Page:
Aloe vera gel is well known for its benefits on skin and its ability to treat sunburns. The gel of the plant is nutrient-packed and effective to hydrate, moisturize, and smooth skin.

Here are the properties of the plant that make it a good sunburn remedy:

  • high in Vitamins A, C, and E and antioxidants that protect skin from UV radiation,
  • contains special proteins and enzymes that break down sunburn cells to produce new skin cells,
  • promotes healing by increasing circulation of oxygen-rich blood to the area,
  • helps heal minor skin wounds,
  • Gel of Aloe Vera is a nutrient packed and effective to hydrate, moisturize, and smoothen skin

Sunburn is commonly caused by ultraviolet B rays. There are several home remedies for sunburns but their efficacy may differ.


Sunburned skin is always inflamed. This often generates the pain and need for quick relief. Aloe vera has soothing properties that make it suitable for sunburn relief. The vitamins and minerals contained in the plant replenish that lost from the skin and the anti-inflammatory properties soothe the skin and reduce pain. Aloe also has the ability to stimulate blood circulation and speed up healing. When applied to a sunburn, the gel can help to heal tissue and reduce inflammation.

Skin growth and repair

Soothing the skin to ease the pain is only one step to sunburn treatment. The next is to promote skin repair and the growth of new skin. Aloe vera contains the key ingredients needed for this process, and they are glycoprotein and polysaccharides.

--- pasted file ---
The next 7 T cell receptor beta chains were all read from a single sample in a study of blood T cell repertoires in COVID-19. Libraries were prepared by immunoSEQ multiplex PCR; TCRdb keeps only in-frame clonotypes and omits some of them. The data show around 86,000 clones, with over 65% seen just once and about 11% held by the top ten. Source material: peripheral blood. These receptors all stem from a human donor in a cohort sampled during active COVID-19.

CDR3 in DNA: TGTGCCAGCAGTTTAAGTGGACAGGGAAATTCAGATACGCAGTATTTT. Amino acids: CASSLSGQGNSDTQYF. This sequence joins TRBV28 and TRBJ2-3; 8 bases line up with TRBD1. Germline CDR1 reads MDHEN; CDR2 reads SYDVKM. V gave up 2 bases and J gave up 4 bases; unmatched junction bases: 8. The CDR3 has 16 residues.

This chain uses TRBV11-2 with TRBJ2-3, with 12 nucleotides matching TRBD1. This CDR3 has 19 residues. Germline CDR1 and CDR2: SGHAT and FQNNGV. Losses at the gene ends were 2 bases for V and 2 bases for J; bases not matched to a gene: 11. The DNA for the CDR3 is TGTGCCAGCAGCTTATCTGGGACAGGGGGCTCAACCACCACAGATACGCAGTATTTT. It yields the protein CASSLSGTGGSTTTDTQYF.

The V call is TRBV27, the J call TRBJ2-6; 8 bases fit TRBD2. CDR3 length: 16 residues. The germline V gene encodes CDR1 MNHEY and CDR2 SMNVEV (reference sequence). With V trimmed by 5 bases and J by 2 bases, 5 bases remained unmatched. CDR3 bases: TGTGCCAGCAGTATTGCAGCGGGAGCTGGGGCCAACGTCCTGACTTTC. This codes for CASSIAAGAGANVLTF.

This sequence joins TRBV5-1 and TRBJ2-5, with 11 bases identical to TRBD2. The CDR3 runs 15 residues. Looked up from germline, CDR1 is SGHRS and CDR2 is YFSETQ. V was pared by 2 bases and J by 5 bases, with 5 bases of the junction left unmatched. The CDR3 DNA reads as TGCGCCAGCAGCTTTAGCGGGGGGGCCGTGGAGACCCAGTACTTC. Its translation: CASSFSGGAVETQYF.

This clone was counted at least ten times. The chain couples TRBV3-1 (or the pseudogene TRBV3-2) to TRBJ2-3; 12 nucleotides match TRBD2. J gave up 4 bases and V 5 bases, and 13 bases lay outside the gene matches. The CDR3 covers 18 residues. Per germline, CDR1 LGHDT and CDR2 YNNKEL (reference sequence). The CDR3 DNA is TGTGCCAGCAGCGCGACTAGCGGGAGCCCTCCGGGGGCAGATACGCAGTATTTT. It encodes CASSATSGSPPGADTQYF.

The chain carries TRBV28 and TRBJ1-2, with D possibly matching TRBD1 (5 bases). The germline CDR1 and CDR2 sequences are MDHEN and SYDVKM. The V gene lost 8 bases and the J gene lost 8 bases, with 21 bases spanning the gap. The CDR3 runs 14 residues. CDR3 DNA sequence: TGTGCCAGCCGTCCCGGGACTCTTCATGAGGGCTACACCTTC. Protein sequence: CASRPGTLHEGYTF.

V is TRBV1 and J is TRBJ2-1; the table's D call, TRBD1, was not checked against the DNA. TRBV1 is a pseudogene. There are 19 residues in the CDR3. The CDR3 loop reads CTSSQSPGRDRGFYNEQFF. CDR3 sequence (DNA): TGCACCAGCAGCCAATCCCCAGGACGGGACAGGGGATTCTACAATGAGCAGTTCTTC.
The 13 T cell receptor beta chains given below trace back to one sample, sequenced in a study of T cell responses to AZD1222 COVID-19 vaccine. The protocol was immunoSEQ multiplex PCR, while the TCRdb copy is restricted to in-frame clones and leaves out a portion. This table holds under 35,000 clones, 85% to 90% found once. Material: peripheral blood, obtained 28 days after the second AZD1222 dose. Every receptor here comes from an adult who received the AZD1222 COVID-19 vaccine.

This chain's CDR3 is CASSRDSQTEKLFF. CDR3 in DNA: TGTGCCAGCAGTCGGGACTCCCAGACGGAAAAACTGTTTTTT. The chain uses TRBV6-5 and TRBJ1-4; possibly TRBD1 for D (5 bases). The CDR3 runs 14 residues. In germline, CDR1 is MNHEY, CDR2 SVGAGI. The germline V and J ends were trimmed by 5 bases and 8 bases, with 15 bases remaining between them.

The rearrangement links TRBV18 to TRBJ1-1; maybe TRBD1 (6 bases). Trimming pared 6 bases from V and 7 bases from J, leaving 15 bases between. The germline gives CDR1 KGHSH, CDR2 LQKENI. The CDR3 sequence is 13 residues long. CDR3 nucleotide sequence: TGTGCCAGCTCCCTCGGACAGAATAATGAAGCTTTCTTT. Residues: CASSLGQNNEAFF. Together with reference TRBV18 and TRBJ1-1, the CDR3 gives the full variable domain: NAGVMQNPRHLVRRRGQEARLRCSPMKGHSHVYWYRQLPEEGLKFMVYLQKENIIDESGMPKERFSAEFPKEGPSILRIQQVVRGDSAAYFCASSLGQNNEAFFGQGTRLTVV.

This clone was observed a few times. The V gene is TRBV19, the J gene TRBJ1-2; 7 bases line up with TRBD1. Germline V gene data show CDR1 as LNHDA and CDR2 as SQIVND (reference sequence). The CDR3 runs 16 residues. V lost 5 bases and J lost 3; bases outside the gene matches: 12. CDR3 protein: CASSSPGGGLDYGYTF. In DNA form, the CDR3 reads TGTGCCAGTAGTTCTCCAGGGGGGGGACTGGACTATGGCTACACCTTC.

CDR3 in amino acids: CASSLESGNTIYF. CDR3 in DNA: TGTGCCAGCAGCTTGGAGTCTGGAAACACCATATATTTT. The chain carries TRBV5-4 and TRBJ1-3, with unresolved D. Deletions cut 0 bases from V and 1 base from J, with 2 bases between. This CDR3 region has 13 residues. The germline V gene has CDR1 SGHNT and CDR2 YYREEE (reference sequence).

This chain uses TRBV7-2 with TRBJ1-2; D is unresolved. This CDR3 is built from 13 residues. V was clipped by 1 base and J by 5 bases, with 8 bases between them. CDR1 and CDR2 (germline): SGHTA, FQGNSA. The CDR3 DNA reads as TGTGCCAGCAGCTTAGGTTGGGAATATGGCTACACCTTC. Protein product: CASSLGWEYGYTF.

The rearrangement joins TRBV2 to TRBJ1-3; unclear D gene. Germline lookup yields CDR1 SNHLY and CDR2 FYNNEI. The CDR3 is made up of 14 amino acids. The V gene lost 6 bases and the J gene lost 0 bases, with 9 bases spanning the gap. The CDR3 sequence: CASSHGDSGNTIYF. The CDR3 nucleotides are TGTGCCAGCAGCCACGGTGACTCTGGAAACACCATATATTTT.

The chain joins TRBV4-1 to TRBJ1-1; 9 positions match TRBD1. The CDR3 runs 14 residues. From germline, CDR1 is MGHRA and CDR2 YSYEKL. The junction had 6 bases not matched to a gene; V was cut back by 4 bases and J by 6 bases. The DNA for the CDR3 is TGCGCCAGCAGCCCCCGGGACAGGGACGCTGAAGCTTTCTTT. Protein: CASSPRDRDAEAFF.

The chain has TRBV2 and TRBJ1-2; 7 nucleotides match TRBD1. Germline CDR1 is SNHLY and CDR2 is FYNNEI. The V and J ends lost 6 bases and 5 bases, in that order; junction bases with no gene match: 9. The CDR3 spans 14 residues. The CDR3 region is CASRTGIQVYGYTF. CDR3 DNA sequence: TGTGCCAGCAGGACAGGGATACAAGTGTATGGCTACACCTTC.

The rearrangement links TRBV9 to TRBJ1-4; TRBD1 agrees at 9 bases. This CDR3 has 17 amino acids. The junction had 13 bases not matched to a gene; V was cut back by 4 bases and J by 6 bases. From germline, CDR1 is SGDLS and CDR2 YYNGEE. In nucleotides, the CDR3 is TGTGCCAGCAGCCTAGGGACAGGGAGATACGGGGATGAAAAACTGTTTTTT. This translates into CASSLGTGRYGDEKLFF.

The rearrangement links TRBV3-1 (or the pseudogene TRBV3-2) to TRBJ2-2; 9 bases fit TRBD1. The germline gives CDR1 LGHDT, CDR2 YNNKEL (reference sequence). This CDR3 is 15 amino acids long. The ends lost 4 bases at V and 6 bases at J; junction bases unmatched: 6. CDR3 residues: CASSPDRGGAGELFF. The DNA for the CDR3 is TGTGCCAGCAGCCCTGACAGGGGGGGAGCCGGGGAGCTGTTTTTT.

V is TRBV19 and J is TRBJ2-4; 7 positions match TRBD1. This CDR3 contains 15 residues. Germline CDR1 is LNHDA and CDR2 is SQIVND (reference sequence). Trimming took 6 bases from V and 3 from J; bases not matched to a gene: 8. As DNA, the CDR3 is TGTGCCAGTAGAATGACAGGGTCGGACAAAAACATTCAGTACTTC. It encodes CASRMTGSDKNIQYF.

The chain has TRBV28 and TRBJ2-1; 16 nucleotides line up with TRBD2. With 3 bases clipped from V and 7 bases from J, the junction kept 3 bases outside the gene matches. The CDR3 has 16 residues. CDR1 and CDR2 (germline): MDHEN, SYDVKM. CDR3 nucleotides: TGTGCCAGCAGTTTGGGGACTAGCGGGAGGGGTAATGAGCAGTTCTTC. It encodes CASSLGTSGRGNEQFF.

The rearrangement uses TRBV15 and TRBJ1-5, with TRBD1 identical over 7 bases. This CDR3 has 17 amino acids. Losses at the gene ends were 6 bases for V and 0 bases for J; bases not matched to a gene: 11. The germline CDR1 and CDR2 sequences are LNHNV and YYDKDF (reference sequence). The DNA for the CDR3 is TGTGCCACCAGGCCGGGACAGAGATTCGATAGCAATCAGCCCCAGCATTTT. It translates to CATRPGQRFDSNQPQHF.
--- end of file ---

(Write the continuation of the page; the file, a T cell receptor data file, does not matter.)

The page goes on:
The glycoprotein helps to minimize inflammation while the polysaccharides aid skin growth and repair. Aloe vera is also used to prevent the formation of erythema (sunburn redness) and reduce swelling.

Aloe Vera is used to cool down and relieve the symptoms of sunburn in people who are outside or near an open flame for a long time. It is also a popular remedy for sunburn in children because it is soothing and it does not stick to the skin.


Sunburn also means depletion of moisture and increased dryness of the skin. Aloe vera is an amazing plant that is 99% water and is valued for its hydration properties.

When applied, aloe vera replaces lost moisture and keeps the skin supple and fresh. In the end, it’s almost like nothing ever happened.

Sunburns are a type of damage to the skin that occurs after exposure to sunlight. The skin begins to turn red and may feel hot, painful, and shiny. It also causes dehydration and cracking in the epidermis.

Quick solution

Aloe vera is a quick and natural solution for sunburns. It has all the nutrients you need to repair the damaged skin and accelerate the healing process.

Slow signs of aging

Sun damage to the skin can speed up the symptoms of aging. Aloe vera stimulates fibroblast activity, which in turn promotes collagen and elastin production. Aloe vera is a natural remedy for many health conditions. Zinc in aloe vera helps to tighten the pores and antioxidants prevent free radicals from forming. Therefore, aloe vera helps to reduce or eliminate skin aging from skin damage.

Lightly exfoliate

Aloe vera acts as an exfoliator. It helps to remove dead skin cells and improve the penetration of other ingredients to the skin for healing.

Aloe vera is traditionally associated with moisturization and some people have found that it makes their skin more sensitive to the sun.

However, new research has revealed that aloe vera also contains active ingredients with anti-inflammatory properties and can be used as an exfoliator to help remove dead skin cells.

How to use Aloe Vera to Treat Sunburns?

Aloe vera is a versatile plant with many benefits, not just in how it can be used, but also in the method of use.

There are several convenient ways to use aloe for sunburn treatment.

Aloe is used to alleviate sunburns and calm skin irritation. It also helps with other skin conditions such as rosacea, acne, and psoriasis.

The plant is also used to treat a range of gastrointestinal complaints, including colitis and ulcers.